The Abstract Chapel by Alyson Khan

I have learned A LOT not only about being in the studio, but how facing the canvas regularly as a practice and all the things that come up in that process relates to life and no doubt brings healing. It's a serious laying of the self at the altar. A sacrifice of the resistance and bullshit to a true calling--something creative and life-affirming.

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The Death of the Painting by Alyson Khan

fullsizerender-83I recently destroyed an entire canvas, a thing I haven't done in a long, long time. And the weird thing is is that this canvas was ultimately about grief, about the cycles and nuances of the process of letting go--and of finding yourself new again. I had intended to keep this canvas, to show it, to even sell it maybe. But it turned out to be a majorly challenging thing that took me full circle in a way that I could not have ever planned or intended or hoped. I had worked it and reworked it. It had so much paint, so much thought and patience layered in. But it bothered me day after day until I finally approached the canvas and was moved to destroy it. Once the impulse took ahold of me and I knew I wasn't going to save the piece, I paid close attention and I learned that...

It's ok to let go of something you've poured your heart into, that you were sincerely committed to for a long time, that you believed in and were sure it would ultimately work. It's ok to let go, to admit that it just wasn't going to pan out, that there were good parts and that you learned a lot and worked some shit out along the way. But now the right thing to do is let go. F-ing let go. Stop clinging to hope. Stop relying on the interlocking knotted up network of assumptions that holds you aloft in a disconnected trance. Stop obsessively revisiting the places that you just can't f-ing resolve.Stop wishing for the magic to somehow click-in and make it all good. Stop trying to sand down the marks that are so permanent, well-run, over-known and overdone. Recognize that even if you surgically removed the unsolvable areas that absolutely don't go right with your deepest knowing, the gaping holes would never ever make sense in the bigger picture anyway. Let the whole thing go. Walk away. Take a deep breath. Feel the relief. Be free again.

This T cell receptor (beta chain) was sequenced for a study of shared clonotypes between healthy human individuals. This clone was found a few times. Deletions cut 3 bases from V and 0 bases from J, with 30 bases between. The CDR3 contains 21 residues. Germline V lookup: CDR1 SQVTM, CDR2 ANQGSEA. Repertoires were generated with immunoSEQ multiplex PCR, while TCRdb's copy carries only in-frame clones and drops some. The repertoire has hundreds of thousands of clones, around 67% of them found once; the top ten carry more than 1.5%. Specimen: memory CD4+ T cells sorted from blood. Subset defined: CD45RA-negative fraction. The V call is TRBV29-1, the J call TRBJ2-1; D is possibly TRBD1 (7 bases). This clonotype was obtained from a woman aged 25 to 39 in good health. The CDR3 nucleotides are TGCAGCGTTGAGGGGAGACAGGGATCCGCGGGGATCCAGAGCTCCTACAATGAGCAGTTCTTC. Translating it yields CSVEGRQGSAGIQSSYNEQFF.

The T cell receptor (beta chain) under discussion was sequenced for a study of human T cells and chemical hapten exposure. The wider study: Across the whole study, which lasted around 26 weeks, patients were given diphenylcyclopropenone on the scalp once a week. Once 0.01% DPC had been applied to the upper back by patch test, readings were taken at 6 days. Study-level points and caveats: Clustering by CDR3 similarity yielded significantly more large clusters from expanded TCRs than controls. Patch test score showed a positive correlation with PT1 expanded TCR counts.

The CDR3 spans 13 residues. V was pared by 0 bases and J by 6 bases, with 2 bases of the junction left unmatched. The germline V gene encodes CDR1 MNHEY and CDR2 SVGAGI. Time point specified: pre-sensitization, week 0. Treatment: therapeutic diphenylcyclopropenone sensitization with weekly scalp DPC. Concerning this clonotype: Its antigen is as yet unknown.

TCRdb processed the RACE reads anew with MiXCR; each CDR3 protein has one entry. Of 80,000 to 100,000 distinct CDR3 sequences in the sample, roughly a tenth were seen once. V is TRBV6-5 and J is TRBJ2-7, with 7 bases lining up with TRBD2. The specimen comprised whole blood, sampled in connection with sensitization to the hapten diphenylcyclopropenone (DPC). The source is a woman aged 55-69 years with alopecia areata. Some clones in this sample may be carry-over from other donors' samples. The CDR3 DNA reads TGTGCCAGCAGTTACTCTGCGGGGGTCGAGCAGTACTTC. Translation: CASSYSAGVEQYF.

The Open Safe by Alyson Khan

06_september-29-2016 This painting is inspired by tribal designs, temple walls and shameless devotion. The work is titled "The Open Safe" because it's feels like a sacred box that's been opened and inside are special things that one can share. It reminds me of this quote by Annie Dillard: "Anything you do not give freely and abundantly becomes lost to you. You open your safe and find ashes.” It's better to open up rather than to remain shut.

Featured on HommeMaker by Alyson Khan

Fabuloso designer, Orlando Soria, wrote a feature on his HommeMaker blog about my painting. The article is part of Saatchi Art's #noblankwalls campaign in which they are working with well-known designers who are writing about the importance of art in interior design.

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